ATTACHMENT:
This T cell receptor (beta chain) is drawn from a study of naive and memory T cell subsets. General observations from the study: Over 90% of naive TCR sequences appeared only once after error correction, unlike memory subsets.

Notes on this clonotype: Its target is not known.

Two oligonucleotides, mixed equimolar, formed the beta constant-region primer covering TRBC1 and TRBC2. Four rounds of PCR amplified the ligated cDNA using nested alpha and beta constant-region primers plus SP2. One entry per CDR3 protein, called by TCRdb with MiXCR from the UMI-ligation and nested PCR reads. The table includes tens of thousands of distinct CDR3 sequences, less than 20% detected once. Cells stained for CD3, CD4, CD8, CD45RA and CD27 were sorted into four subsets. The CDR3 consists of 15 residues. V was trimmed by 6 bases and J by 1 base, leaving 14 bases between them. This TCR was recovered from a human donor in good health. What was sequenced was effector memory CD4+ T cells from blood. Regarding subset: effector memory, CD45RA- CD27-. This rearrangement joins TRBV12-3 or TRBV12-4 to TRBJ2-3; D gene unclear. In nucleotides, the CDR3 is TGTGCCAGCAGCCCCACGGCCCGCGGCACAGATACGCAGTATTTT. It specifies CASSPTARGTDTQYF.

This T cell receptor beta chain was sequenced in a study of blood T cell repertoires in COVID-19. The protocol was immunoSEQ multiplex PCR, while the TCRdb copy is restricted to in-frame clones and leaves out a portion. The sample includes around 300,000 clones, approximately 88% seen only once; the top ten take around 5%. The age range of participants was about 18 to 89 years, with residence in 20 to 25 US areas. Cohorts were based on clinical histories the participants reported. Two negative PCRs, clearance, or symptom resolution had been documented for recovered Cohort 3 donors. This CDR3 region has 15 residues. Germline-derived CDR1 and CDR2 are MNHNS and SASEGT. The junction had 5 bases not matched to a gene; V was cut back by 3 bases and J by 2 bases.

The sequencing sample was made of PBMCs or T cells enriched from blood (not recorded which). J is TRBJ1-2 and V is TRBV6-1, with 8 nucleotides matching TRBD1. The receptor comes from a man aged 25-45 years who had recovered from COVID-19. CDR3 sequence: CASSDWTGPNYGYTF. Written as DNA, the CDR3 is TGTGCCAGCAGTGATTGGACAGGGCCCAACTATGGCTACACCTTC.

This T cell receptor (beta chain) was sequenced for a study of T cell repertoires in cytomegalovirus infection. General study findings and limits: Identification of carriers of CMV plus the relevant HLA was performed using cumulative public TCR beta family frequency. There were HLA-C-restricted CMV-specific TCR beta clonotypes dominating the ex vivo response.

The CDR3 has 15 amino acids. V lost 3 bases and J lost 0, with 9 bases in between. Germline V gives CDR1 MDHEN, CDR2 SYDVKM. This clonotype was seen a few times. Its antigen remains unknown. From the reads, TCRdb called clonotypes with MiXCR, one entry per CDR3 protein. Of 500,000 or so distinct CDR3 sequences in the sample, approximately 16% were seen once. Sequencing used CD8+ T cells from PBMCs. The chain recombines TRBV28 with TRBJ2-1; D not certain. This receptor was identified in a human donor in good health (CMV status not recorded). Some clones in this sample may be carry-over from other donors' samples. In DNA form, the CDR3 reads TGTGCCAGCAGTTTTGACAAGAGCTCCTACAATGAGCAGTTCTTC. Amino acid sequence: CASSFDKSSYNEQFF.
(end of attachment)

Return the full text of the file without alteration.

This T cell receptor (beta chain) is drawn from a study of naive and memory T cell subsets. General observations from the study: Over 90% of naive TCR sequences appeared only once after error correction, unlike memory subsets.

Notes on this clonotype: Its target is not known.

Two oligonucleotides, mixed equimolar, formed the beta constant-region primer covering TRBC1 and TRBC2. Four rounds of PCR amplified the ligated cDNA using nested alpha and beta constant-region primers plus SP2. One entry per CDR3 protein, called by TCRdb with MiXCR from the UMI-ligation and nested PCR reads. The table includes tens of thousands of distinct CDR3 sequences, less than 20% detected once. Cells stained for CD3, CD4, CD8, CD45RA and CD27 were sorted into four subsets. The CDR3 consists of 15 residues. V was trimmed by 6 bases and J by 1 base, leaving 14 bases between them. This TCR was recovered from a human donor in good health. What was sequenced was effector memory CD4+ T cells from blood. Regarding subset: effector memory, CD45RA- CD27-. This rearrangement joins TRBV12-3 or TRBV12-4 to TRBJ2-3; D gene unclear. In nucleotides, the CDR3 is TGTGCCAGCAGCCCCACGGCCCGCGGCACAGATACGCAGTATTTT. It specifies CASSPTARGTDTQYF.

This T cell receptor beta chain was sequenced in a study of blood T cell repertoires in COVID-19. The protocol was immunoSEQ multiplex PCR, while the TCRdb copy is restricted to in-frame clones and leaves out a portion. The sample includes around 300,000 clones, approximately 88% seen only once; the top ten take around 5%. The age range of participants was about 18 to 89 years, with residence in 20 to 25 US areas. Cohorts were based on clinical histories the participants reported. Two negative PCRs, clearance, or symptom resolution had been documented for recovered Cohort 3 donors. This CDR3 region has 15 residues. Germline-derived CDR1 and CDR2 are MNHNS and SASEGT. The junction had 5 bases not matched to a gene; V was cut back by 3 bases and J by 2 bases.

The sequencing sample was made of PBMCs or T cells enriched from blood (not recorded which). J is TRBJ1-2 and V is TRBV6-1, with 8 nucleotides matching TRBD1. The receptor comes from a man aged 25-45 years who had recovered from COVID-19. CDR3 sequence: CASSDWTGPNYGYTF. Written as DNA, the CDR3 is TGTGCCAGCAGTGATTGGACAGGGCCCAACTATGGCTACACCTTC.

This T cell receptor (beta chain) was sequenced for a study of T cell repertoires in cytomegalovirus infection. General study findings and limits: Identification of carriers of CMV plus the relevant HLA was performed using cumulative public TCR beta family frequency. There were HLA-C-restricted CMV-specific TCR beta clonotypes dominating the ex vivo response.

The CDR3 has 15 amino acids. V lost 3 bases and J lost 0, with 9 bases in between. Germline V gives CDR1 MDHEN, CDR2 SYDVKM. This clonotype was seen a few times. Its antigen remains unknown. From the reads, TCRdb called clonotypes with MiXCR, one entry per CDR3 protein. Of 500,000 or so distinct CDR3 sequences in the sample, approximately 16% were seen once. Sequencing used CD8+ T cells from PBMCs. The chain recombines TRBV28 with TRBJ2-1; D not certain. This receptor was identified in a human donor in good health (CMV status not recorded). Some clones in this sample may be carry-over from other donors' samples. In DNA form, the CDR3 reads TGTGCCAGCAGTTTTGACAAGAGCTCCTACAATGAGCAGTTCTTC. Amino acid sequence: CASSFDKSSYNEQFF.